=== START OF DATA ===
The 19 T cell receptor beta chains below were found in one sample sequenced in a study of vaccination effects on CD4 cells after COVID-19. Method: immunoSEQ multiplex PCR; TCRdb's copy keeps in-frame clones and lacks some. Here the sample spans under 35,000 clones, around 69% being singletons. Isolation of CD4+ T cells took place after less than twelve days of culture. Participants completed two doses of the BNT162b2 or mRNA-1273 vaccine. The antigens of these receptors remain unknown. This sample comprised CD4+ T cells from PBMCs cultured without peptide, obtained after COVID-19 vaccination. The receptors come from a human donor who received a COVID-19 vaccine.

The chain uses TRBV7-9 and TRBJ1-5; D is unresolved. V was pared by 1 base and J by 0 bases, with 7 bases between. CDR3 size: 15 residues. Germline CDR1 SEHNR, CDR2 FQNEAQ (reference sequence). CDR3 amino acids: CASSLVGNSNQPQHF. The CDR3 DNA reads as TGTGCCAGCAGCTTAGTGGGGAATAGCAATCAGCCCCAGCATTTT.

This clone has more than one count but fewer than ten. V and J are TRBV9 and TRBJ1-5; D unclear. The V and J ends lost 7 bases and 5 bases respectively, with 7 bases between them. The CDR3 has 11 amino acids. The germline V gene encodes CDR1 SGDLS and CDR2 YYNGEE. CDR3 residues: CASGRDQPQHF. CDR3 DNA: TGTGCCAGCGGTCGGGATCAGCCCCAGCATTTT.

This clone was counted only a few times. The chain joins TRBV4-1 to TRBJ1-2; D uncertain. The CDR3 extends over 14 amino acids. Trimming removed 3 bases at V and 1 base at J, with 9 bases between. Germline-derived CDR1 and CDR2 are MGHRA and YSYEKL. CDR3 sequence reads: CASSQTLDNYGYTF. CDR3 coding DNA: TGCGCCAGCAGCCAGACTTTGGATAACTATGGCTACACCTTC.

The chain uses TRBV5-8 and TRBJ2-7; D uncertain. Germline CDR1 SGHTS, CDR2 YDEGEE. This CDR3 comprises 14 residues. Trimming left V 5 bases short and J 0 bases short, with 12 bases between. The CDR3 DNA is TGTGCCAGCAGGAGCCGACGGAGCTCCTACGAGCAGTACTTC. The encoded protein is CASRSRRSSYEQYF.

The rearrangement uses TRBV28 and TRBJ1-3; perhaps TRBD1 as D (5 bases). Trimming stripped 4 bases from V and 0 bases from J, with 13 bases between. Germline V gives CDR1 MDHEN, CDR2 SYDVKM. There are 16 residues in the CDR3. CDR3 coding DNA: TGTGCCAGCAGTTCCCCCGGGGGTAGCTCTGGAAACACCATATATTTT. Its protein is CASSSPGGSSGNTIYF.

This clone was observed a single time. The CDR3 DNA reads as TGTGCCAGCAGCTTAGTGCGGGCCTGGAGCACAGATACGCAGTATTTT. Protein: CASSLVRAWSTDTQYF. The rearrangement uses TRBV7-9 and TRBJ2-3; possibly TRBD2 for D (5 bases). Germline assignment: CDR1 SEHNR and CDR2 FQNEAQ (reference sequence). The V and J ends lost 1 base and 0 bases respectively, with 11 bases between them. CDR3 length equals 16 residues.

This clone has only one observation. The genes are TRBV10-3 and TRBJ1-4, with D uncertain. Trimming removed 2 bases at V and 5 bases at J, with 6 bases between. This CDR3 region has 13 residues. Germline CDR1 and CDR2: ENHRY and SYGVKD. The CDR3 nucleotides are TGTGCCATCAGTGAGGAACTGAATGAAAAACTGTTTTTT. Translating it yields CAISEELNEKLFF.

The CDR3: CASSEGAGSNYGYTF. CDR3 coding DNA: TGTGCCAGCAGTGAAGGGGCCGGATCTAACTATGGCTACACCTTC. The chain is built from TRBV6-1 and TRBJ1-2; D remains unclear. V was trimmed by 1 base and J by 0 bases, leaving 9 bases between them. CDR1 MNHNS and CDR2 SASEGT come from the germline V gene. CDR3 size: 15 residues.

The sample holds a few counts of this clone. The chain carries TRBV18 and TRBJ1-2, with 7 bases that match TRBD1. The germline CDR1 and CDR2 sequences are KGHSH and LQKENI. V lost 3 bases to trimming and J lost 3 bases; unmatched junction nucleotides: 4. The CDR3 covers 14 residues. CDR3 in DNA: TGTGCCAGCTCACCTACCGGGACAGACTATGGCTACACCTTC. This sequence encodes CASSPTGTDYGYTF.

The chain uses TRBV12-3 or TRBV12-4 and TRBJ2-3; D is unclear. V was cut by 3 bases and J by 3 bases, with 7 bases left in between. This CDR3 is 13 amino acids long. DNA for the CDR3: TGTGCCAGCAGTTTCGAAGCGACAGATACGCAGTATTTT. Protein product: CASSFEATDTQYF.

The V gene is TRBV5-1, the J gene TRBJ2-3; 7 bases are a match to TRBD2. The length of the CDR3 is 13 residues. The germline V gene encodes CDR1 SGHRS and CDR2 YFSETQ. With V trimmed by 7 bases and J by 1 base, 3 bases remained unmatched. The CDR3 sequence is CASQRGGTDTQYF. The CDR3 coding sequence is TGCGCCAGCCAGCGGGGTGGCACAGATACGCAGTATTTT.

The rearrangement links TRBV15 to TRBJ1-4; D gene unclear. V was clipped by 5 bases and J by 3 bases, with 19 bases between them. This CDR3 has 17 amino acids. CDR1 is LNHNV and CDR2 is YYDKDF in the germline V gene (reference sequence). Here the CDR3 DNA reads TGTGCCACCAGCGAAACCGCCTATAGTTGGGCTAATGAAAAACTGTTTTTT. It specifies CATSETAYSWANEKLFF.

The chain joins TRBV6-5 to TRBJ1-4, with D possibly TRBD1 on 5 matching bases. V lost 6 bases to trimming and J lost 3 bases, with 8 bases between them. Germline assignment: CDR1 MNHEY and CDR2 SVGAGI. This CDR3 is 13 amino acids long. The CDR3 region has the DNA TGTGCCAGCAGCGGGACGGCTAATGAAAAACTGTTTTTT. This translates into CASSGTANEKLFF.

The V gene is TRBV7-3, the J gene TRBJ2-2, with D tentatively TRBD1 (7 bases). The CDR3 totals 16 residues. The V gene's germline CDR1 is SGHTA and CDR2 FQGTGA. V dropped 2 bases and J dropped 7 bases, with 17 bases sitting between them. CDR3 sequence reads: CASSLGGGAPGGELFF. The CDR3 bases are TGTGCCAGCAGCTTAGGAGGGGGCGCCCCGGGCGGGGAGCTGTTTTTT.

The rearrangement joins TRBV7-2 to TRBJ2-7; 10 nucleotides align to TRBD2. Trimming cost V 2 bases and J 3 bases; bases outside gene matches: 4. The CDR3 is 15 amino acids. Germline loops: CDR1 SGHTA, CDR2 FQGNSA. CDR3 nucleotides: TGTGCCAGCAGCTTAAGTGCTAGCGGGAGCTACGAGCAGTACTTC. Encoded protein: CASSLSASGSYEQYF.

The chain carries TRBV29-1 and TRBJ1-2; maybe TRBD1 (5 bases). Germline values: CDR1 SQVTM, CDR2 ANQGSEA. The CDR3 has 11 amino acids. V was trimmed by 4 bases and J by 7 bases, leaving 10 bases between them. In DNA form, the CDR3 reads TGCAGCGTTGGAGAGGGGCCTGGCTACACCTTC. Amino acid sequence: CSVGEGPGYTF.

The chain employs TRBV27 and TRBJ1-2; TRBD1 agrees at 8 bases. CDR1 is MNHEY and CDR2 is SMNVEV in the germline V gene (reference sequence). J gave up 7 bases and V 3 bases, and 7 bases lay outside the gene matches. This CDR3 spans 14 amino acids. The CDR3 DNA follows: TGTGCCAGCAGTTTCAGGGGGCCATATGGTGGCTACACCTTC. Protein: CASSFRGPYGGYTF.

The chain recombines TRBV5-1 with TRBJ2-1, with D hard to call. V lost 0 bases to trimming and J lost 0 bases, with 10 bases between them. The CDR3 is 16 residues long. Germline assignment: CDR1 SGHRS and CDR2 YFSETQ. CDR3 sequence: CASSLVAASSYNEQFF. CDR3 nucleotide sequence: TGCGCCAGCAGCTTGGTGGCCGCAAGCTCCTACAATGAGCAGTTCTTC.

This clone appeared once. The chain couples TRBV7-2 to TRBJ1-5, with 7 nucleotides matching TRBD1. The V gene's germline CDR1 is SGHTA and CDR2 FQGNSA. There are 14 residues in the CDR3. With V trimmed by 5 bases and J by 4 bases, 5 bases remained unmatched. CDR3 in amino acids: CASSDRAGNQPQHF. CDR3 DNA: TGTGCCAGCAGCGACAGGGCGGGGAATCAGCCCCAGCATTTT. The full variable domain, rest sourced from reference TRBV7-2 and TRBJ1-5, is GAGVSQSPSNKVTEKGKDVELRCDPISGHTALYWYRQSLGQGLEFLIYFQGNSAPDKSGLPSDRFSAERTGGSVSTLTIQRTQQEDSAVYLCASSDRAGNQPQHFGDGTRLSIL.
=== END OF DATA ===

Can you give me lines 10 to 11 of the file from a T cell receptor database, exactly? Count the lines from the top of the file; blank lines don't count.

The sample holds a few counts of this clone. The chain carries TRBV18 and TRBJ1-2, with 7 bases that match TRBD1. The germline CDR1 and CDR2 sequences are KGHSH and LQKENI. V lost 3 bases to trimming and J lost 3 bases; unmatched junction nucleotides: 4. The CDR3 covers 14 residues. CDR3 in DNA: TGTGCCAGCTCACCTACCGGGACAGACTATGGCTACACCTTC. This sequence encodes CASSPTGTDYGYTF.

The chain uses TRBV12-3 or TRBV12-4 and TRBJ2-3; D is unclear. V was cut by 3 bases and J by 3 bases, with 7 bases left in between. This CDR3 is 13 amino acids long. DNA for the CDR3: TGTGCCAGCAGTTTCGAAGCGACAGATACGCAGTATTTT. Protein product: CASSFEATDTQYF.